ICGT 2008

4th International Conference on Graph Transformation
Leicester (United Kingdom), September 7 - 13, 2008

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Scope of the Conference

Graphs are among the simplest and most universal models for a variety of systems, not just in computer science, but throughout engineering and the life sciences. When systems evolve we are interested in the way they change, to predict, support, or react to their evolution. Graph transformation combines the idea of graphs as a universal modelling paradigm with a rule-based approach to specify their evolution. The area is concerned with both the theory of graph transformation and their application to a variety of domains.

The conference aims at bringing together researchers and practitioners interested in the foundations and applications of graph transformation to a variety of areas.

Topics of interest include, but are not limited to:

  • foundations and theory of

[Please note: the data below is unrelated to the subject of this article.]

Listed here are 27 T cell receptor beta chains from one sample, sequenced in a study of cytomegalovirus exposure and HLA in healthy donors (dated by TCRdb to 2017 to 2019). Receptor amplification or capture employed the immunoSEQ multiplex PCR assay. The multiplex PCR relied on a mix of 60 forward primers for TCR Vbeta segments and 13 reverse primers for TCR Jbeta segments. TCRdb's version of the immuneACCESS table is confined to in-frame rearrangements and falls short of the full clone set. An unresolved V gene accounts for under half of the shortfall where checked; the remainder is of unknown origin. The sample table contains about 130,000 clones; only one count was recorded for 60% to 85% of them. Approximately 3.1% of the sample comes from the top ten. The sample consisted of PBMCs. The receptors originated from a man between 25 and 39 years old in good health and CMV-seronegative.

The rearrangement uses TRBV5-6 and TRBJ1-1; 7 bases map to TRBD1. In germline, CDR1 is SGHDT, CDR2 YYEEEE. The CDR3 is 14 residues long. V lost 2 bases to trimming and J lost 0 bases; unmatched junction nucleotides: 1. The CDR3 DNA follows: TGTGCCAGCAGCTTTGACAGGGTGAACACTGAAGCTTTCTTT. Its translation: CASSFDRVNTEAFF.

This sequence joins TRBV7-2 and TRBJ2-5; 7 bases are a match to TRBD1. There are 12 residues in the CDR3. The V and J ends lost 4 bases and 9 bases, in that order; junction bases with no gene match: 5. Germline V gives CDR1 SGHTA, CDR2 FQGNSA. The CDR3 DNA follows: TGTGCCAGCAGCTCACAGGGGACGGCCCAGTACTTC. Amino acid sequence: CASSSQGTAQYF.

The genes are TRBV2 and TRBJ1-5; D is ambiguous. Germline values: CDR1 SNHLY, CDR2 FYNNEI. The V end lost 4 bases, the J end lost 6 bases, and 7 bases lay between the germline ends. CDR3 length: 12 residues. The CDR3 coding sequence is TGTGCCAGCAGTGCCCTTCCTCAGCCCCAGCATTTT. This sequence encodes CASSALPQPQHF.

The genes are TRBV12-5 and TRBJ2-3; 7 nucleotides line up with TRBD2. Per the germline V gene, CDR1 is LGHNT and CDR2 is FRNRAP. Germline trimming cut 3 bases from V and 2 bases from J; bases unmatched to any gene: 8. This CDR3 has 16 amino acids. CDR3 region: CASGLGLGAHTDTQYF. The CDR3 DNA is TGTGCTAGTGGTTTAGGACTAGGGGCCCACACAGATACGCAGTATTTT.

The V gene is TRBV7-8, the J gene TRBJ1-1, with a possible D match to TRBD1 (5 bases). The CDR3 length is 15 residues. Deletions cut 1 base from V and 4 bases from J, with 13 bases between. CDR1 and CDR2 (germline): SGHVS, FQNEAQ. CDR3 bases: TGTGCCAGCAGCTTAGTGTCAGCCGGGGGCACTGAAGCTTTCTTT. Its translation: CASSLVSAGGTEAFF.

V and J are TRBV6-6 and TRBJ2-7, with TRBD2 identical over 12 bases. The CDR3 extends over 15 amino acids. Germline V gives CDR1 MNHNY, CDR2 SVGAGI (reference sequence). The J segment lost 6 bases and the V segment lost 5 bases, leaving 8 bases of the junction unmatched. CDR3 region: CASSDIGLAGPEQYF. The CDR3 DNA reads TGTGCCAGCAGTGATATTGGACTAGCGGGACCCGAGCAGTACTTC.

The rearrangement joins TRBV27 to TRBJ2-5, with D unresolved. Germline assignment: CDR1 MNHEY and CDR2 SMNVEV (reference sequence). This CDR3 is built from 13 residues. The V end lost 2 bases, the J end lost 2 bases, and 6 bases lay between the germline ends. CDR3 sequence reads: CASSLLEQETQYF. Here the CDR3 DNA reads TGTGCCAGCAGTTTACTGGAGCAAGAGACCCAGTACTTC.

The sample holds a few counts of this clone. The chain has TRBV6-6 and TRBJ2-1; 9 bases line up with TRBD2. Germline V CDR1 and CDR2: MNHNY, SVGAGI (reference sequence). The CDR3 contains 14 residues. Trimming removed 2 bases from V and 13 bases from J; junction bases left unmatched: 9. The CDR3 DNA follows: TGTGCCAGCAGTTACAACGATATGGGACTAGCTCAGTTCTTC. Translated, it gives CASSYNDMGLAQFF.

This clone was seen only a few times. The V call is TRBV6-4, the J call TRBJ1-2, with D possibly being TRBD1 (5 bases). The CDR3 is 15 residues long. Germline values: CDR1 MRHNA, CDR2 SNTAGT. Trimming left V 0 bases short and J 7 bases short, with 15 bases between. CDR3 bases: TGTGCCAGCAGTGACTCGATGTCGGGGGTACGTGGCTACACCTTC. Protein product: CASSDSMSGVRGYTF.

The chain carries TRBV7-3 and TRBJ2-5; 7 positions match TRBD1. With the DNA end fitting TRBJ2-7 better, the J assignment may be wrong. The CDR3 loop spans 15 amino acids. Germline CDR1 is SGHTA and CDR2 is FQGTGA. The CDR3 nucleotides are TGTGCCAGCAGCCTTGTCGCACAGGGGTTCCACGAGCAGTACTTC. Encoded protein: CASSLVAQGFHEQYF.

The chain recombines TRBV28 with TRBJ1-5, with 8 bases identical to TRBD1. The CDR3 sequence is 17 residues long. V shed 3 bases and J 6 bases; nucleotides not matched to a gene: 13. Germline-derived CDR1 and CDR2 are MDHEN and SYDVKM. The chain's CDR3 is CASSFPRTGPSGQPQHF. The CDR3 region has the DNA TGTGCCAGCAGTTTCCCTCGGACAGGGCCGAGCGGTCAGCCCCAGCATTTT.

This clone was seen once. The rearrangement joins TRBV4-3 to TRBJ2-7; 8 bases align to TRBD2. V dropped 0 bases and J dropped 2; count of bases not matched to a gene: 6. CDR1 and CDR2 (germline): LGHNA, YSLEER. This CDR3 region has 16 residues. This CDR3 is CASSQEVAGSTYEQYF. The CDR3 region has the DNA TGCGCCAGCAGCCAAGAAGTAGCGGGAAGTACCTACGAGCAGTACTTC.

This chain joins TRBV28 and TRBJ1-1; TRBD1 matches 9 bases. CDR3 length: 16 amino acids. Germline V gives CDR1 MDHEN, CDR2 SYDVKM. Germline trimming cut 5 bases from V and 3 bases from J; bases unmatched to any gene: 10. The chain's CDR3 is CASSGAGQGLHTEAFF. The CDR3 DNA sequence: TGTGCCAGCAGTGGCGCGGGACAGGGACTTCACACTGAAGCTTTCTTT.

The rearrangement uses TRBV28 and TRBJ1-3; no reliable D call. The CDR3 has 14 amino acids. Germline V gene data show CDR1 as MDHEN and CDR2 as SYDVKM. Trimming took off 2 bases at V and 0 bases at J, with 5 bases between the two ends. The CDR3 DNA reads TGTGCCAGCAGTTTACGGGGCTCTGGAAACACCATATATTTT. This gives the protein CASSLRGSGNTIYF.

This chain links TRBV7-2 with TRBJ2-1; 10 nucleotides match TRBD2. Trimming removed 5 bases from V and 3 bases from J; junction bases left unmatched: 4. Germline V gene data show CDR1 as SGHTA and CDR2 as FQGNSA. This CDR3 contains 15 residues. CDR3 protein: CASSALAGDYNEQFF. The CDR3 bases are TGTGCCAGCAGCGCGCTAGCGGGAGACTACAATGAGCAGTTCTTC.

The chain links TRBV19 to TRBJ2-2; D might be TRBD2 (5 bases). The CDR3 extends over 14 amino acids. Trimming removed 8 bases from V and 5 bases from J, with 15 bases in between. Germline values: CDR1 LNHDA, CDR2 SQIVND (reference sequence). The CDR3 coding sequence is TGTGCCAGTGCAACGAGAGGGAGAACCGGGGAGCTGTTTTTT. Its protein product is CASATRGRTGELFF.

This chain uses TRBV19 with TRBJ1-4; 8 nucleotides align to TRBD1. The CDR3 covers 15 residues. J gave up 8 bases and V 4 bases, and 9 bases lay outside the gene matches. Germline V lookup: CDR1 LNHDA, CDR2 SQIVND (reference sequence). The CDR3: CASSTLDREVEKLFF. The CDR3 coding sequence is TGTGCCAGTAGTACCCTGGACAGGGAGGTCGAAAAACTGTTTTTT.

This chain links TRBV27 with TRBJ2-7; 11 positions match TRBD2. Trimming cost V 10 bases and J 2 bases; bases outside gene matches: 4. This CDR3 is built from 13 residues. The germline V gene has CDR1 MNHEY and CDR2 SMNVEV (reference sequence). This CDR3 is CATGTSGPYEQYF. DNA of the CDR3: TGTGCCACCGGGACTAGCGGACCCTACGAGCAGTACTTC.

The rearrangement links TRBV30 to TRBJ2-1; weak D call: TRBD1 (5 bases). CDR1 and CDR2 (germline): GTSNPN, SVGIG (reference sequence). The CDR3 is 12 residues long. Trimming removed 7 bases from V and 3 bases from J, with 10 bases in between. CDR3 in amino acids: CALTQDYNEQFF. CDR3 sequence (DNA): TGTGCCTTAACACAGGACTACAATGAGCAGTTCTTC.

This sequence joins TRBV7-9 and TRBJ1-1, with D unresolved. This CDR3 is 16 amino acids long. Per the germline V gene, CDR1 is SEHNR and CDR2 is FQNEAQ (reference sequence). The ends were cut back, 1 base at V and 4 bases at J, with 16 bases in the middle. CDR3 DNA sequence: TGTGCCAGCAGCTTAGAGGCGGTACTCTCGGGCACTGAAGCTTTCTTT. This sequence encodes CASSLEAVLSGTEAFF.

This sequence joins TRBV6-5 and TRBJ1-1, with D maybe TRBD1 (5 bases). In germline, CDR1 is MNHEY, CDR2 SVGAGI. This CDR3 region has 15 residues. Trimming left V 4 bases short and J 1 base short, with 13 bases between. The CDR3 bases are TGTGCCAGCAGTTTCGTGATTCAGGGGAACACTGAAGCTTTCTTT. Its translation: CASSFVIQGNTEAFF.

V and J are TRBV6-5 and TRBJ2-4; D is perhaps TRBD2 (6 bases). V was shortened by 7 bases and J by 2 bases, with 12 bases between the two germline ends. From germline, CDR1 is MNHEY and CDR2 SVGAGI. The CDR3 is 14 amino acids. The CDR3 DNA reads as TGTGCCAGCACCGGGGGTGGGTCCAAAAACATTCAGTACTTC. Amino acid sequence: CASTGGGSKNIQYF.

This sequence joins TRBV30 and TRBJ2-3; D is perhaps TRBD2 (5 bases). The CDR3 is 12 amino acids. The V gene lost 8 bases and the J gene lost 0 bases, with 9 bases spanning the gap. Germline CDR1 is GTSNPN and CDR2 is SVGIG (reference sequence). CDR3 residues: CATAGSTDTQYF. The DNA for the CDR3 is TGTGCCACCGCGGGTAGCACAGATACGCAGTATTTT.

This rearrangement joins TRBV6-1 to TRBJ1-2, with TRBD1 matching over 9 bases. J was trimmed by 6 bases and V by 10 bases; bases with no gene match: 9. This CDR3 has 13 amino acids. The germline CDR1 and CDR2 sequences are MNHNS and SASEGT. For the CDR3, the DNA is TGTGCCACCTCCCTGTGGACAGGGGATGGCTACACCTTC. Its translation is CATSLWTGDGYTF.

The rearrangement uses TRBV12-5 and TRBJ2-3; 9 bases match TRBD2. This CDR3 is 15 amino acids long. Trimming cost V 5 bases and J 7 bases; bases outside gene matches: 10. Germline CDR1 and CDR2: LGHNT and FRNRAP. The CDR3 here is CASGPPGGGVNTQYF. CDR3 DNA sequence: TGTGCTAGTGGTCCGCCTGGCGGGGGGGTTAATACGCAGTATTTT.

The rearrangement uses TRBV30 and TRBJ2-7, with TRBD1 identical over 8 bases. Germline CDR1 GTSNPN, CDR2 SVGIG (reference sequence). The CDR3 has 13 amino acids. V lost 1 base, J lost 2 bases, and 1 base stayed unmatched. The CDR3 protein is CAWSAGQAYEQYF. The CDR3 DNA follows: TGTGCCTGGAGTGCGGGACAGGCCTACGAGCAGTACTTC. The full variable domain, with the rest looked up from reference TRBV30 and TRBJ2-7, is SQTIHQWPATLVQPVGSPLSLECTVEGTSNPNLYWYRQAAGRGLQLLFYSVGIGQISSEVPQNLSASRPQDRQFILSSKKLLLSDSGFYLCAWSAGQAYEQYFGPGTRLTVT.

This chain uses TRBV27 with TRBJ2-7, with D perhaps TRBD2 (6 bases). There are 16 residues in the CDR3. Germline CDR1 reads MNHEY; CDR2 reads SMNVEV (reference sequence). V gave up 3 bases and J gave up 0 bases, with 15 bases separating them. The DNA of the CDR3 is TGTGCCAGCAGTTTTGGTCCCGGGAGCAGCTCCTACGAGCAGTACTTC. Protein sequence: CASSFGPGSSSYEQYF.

• General models of graph transformation
    • High-level and adhesive replacement systems
    • Node-, edge-, and hyperedge replacement grammars
    • Parallel, concurrent, and distributed graph transformations
    • Term graph rewriting
    • Hierarchical graphs and decompositions of graphs
    • Logic expression of graph transformation properties
    • Graph theoretical properties of graph languages
    • Geometrical and topological aspects of graph transformation
    • Automata on graphs and parsing of graph languages
    • Analysis and verification of graph transformation systems
    • Structuring and modularization concepts for transformation systems
    • Graph transformation and Petri nets
  • application to, languages and tool support for
    • Software architecture
    • Workflow and business processes
    • Software quality and testing
    • Software evolution
    • Access control and security models
    • Aspect-oriented development
    • Model-driven development, especially model transformations
    • Domain-specific languages
    • Implementation of programming languages
    • Bioinformatics and system biology
    • Natural computing
    • Image generation and pattern recognition techniques
    • Massively parallel computing
    • Self-adaptive systems and ubiquitous computing
    • Service-oriented applications and semantic web
    • Rule- and knowledge-based systems